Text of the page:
Sharing "Building a Spam Filter with Naive Bayes"

Hello Community,

Just now, I completed Dataquest’s guided project “Building a Spam Filter with Naive Bayes”. This is to link to the last page of the guidelines:

This was a very nice project, and I was actually quite surprised by the outcome. Here is my notebook:
BuildingSpamFilterNaiveBayes.ipynb (215.4 KB)
A link to show this in Notebook viewer can be found at the bottom of this post.

As always, any feedback is always welcome and appreciated!

Best regards,
Jasper

Click here to view the jupyter notebook file in a new tab

3 Likes

Hi @jasperquak

Cool project :+1: This project showcases your efforts to build a good narrative. The detailed explanation plus the write-up in a semi-formal-talking-to-a-peer manner makes it interesting too.

I won’t go into many details, but have you given a thought about rounding off the probabilities and then comparing them in the classify function? Should we expect similar or different results depending on the precision selected?
Based on the conclusion section, do you suppose this is the only method with which we can classify messages with the accuracy achieved? Have you explored alternative theories/ methods/ algorithms? (I haven’t done this, so asking as info and not as feedback :grin:)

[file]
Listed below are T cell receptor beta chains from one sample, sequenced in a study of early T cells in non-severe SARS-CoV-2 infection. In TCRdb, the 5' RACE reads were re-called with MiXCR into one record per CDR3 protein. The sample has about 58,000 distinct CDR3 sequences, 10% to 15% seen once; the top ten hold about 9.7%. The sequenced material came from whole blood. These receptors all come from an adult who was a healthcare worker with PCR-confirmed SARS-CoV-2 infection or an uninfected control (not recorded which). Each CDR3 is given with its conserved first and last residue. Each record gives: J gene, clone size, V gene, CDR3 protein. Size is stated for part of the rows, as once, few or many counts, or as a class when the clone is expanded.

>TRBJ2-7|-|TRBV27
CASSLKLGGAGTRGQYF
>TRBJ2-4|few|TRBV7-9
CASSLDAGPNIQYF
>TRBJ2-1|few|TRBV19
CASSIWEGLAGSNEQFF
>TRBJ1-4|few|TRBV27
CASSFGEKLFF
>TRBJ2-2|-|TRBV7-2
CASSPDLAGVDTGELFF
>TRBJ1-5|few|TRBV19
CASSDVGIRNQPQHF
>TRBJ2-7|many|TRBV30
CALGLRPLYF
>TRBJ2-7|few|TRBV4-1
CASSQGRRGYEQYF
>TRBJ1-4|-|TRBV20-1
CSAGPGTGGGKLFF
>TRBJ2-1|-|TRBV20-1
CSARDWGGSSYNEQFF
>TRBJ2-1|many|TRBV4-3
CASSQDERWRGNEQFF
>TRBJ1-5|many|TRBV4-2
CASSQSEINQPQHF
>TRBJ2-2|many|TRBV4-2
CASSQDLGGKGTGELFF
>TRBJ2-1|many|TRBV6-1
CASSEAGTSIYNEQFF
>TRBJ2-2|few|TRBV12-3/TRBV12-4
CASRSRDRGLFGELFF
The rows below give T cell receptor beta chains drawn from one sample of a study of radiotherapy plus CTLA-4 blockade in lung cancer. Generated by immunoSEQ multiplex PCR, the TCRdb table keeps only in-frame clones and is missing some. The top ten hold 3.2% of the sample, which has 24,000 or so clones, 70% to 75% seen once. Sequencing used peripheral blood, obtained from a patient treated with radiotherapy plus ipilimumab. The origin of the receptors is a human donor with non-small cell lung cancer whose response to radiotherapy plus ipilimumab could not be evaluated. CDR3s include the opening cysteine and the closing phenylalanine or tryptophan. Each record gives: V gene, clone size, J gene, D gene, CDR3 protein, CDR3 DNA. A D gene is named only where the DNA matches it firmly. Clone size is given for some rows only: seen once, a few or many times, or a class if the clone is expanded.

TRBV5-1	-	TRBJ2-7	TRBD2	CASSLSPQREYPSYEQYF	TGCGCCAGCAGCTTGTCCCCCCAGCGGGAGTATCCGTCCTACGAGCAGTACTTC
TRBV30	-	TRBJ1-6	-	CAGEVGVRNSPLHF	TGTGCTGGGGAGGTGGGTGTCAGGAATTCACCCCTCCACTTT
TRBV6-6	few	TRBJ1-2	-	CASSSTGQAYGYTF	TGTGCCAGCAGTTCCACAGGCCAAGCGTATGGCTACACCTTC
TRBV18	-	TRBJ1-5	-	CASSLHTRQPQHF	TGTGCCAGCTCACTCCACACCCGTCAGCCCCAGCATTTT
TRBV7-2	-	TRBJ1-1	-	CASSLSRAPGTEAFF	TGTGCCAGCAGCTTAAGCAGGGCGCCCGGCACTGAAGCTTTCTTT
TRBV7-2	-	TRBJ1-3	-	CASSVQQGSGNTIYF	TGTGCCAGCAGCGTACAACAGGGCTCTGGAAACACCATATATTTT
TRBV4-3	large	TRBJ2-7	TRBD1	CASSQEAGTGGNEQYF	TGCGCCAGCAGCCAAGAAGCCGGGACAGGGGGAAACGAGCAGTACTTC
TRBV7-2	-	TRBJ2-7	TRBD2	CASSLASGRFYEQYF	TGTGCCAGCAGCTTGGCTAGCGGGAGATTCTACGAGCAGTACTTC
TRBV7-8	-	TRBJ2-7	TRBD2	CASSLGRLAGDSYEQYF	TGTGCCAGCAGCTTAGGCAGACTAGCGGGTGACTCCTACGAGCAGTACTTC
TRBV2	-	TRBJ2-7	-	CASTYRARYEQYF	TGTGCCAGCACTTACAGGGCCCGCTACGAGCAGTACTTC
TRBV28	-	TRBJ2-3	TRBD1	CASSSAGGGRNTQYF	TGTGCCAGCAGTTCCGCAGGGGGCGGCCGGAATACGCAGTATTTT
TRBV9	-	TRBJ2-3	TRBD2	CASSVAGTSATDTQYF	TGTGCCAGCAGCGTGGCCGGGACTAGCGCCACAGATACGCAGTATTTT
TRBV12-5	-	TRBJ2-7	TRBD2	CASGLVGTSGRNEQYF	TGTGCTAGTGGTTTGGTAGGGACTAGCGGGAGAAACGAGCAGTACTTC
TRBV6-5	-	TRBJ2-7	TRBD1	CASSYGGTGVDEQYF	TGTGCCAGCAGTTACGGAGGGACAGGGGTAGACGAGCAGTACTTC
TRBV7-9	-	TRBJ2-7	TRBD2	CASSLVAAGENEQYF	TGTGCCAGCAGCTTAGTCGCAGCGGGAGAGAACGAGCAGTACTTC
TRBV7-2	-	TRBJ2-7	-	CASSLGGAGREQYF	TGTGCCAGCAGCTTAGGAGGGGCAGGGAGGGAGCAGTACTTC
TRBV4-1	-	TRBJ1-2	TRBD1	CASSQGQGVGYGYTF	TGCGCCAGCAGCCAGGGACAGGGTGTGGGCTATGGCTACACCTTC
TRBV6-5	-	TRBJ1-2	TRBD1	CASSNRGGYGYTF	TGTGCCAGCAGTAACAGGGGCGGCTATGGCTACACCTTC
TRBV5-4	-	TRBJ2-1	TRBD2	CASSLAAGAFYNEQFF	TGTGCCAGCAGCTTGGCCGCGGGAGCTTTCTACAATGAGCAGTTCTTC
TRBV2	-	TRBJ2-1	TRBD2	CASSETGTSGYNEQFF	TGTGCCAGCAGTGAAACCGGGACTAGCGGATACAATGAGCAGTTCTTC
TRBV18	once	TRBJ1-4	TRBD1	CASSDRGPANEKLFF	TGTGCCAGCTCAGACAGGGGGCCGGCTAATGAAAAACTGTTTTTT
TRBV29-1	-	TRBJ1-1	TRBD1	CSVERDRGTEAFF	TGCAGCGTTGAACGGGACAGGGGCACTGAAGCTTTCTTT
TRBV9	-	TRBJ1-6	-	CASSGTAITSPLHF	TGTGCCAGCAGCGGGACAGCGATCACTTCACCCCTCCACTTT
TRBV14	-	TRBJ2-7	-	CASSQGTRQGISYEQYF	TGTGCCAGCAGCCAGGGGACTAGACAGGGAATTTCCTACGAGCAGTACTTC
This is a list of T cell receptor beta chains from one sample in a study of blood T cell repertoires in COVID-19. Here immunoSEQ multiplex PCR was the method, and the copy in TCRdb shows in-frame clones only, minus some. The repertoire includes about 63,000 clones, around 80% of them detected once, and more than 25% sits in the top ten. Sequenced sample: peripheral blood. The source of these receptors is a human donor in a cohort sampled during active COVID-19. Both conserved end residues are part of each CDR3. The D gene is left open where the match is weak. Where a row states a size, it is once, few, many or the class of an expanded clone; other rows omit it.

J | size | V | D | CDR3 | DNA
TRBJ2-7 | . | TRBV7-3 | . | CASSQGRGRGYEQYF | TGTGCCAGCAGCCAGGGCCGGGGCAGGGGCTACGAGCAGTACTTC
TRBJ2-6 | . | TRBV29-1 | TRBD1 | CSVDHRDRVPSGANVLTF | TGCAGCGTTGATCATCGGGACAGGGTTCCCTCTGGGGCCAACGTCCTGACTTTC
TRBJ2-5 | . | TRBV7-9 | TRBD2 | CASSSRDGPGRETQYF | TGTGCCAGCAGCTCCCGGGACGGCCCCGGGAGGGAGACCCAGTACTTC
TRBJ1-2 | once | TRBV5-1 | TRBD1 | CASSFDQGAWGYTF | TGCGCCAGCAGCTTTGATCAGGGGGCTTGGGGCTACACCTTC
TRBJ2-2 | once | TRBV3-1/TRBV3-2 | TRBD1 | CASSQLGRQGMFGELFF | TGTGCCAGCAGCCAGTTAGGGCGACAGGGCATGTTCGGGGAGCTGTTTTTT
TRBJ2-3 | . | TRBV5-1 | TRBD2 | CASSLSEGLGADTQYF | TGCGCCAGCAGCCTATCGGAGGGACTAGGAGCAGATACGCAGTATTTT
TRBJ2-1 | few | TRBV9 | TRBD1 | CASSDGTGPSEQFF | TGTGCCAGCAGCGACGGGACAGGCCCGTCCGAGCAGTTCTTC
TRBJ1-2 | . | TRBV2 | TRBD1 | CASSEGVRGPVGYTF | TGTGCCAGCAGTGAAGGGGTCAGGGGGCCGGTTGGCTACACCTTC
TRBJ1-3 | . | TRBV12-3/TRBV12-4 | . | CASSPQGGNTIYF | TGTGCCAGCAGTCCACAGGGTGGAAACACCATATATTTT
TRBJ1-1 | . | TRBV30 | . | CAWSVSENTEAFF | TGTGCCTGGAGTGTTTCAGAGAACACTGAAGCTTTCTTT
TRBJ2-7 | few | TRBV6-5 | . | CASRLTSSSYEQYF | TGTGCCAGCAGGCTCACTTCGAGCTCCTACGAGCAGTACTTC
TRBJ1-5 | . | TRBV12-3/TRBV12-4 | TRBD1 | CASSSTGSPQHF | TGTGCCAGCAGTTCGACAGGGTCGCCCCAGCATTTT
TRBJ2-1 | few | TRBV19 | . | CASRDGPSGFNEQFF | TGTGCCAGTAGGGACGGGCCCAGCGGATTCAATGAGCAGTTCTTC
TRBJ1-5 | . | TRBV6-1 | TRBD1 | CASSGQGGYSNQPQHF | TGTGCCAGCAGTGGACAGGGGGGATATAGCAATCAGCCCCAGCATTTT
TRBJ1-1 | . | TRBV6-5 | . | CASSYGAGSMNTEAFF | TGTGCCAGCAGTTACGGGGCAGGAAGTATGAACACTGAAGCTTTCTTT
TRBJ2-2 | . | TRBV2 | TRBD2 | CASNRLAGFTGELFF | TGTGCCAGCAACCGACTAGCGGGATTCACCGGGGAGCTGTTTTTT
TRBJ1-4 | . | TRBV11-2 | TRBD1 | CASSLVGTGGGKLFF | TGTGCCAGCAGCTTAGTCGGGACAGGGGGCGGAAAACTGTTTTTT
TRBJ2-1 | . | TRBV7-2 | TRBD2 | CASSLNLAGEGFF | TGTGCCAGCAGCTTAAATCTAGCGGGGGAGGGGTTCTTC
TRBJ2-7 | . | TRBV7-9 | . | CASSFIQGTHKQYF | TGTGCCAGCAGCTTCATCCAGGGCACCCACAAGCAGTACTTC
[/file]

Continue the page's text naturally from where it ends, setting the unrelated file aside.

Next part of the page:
Your intro and overall structure of the project are awesome and well-organized. Plus the comments for almost each of the code cells summarizing what the code is doing :ok_hand:!

Please keep up your great work and thank you for sharing your project with DQ!

Hi @Rucha

Thank you for your feedback!

And let me reply to your good questions.

What I considered is doing something along lines like “if p_spam and p_notspam for a message are relatively close to each other, then maybe it is too close to call”. In which “close to each other” would be one divided by the other I’d say.
However, when seeing some numbers, I concluded that this may not work. Cell [55] shows examples (e.g. records 7 and 62) where p_spam and p_notspam are relatively close to each other, but the classification was still correct. While cell [57] shows examples (e.g. records 869, 2965) where p_spam and p_notspam differ much further but the classification was still incorrect. Seeing that made me dismiss this option, as it made me expect that it would be very hard to reach a higher accuracy with such measure. I did not analyze it deeply though. Or maybe my thinking was incorrect?

No, I haven’t either. It’s always a trade-off between taking your current project further, or continuing with next lessons and projects… I did the latter in this case.